The Commonwealth of Massachusetts recently began requiring that government computers not engaged in mission-critical activities be turned off when not in use. While this might not seem like a big deal, a lot of us leave our desktops on, whether for instant access in the morning, sharing devices, running jobs overnight, or simply because we don't think about it.
According to a recent Boston Globe article,
The new policy is expected to cut carbon emissions by an amount equal to driving 925 cars or providing electricity to 669 homes for one year.
Nationally, office equipment accounts for up to 10 percent of electricity use in commercial buildings, said Energy and Environmental Affairs Secretary Ian Bowles.
He said shutting the equipment off when they're not used could reduce their energy drain by 95 percent. And he said the state could save even more if state colleges and universities and nonexecutive branch agencies joined in.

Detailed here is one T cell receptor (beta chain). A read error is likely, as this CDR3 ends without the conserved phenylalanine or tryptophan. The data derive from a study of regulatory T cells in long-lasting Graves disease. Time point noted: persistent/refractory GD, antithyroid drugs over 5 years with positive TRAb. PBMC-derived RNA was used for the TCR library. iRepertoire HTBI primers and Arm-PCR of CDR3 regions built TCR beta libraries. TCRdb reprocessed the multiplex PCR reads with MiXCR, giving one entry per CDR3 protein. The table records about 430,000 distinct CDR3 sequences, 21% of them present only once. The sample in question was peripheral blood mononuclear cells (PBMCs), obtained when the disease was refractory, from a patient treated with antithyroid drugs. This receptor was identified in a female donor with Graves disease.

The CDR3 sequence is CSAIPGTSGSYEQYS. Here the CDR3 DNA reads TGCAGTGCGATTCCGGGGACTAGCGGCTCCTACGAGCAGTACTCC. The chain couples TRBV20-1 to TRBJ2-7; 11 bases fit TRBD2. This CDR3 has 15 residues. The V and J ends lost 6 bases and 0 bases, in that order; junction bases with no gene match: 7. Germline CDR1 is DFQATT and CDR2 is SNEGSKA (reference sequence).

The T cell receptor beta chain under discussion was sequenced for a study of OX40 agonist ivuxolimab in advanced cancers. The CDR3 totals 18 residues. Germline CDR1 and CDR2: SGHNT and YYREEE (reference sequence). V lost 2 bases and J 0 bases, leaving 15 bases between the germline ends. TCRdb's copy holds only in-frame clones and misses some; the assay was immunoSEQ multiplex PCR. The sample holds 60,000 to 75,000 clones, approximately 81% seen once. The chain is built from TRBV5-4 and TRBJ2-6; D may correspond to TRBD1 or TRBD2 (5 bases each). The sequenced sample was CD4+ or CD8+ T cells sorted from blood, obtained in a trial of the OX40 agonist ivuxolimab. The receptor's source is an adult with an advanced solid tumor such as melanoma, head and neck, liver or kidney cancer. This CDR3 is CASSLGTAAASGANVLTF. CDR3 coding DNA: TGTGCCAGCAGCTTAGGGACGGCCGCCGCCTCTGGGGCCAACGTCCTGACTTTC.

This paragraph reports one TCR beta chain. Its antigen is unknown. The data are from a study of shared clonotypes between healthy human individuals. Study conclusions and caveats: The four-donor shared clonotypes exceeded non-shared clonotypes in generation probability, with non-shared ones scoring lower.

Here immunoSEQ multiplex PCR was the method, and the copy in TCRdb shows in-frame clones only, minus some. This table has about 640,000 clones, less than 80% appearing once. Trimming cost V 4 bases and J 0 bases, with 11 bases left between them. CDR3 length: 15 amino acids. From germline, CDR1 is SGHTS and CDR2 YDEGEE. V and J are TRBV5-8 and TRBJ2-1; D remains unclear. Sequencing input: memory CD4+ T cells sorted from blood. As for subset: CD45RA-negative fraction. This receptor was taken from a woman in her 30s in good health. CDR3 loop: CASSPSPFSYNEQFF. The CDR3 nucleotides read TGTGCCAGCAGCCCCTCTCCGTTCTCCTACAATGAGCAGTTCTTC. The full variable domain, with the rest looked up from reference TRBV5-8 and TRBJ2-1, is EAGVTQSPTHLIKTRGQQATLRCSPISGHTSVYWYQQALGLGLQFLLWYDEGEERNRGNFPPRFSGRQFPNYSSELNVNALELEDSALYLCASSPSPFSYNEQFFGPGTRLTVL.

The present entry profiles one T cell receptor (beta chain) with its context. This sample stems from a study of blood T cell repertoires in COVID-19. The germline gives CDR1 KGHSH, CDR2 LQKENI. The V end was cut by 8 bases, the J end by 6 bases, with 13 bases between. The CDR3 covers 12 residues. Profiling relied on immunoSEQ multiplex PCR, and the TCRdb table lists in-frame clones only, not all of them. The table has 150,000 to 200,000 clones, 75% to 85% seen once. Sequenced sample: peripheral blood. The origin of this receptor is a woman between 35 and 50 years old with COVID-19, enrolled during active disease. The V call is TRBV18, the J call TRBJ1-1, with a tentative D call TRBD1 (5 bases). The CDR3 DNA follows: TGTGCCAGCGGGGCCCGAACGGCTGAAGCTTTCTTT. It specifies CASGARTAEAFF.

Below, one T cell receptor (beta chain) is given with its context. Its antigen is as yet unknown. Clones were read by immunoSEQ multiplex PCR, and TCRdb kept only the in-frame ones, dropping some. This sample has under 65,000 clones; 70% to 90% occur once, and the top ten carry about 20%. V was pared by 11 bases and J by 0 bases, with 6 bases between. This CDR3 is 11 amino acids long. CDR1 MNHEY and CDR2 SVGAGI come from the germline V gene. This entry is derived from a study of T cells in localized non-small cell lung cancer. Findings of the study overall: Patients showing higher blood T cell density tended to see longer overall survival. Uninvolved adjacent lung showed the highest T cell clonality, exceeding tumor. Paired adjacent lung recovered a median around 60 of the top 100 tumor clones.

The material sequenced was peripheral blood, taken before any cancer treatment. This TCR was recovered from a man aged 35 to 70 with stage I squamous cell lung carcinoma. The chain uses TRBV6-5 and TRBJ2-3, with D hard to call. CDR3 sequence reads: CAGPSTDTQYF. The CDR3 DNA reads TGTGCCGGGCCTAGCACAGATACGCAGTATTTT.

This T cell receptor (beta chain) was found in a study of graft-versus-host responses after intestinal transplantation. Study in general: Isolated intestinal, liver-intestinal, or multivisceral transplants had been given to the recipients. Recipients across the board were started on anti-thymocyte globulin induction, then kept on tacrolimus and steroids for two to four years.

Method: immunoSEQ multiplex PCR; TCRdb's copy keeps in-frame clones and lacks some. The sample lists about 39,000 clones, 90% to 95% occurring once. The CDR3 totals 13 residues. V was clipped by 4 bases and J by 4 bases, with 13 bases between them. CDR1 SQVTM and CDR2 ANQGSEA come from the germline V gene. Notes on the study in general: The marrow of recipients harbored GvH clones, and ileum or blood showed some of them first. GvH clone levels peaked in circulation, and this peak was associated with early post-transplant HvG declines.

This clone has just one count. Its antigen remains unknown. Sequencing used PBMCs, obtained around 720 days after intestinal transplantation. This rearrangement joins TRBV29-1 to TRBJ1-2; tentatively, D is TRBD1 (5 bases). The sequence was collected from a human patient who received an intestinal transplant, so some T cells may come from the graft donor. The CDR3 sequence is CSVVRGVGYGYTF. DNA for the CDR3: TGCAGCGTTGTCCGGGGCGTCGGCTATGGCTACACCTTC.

The policy also bans screensavers and requires that power management features be enabled. Perhaps more than anywhere else in the Commonwealth (or anywhere for that matter), this policy makes sense in schools where teachers and students are necessarily away from their computers during lecture, lunch, recess, etc. The Massachusetts policy doesn't currently apply to schools and universities, but there's no good reason not to implement a similar policy voluntarily, regardless of where we are.
Just applying the rules to 32,000 state computers will save upwards of "$2 million a year and reduce carbon emissions by more than 5,000 tons annually." Seems like a no-brainer in schools where we should be instilling a sense of conservation in our students.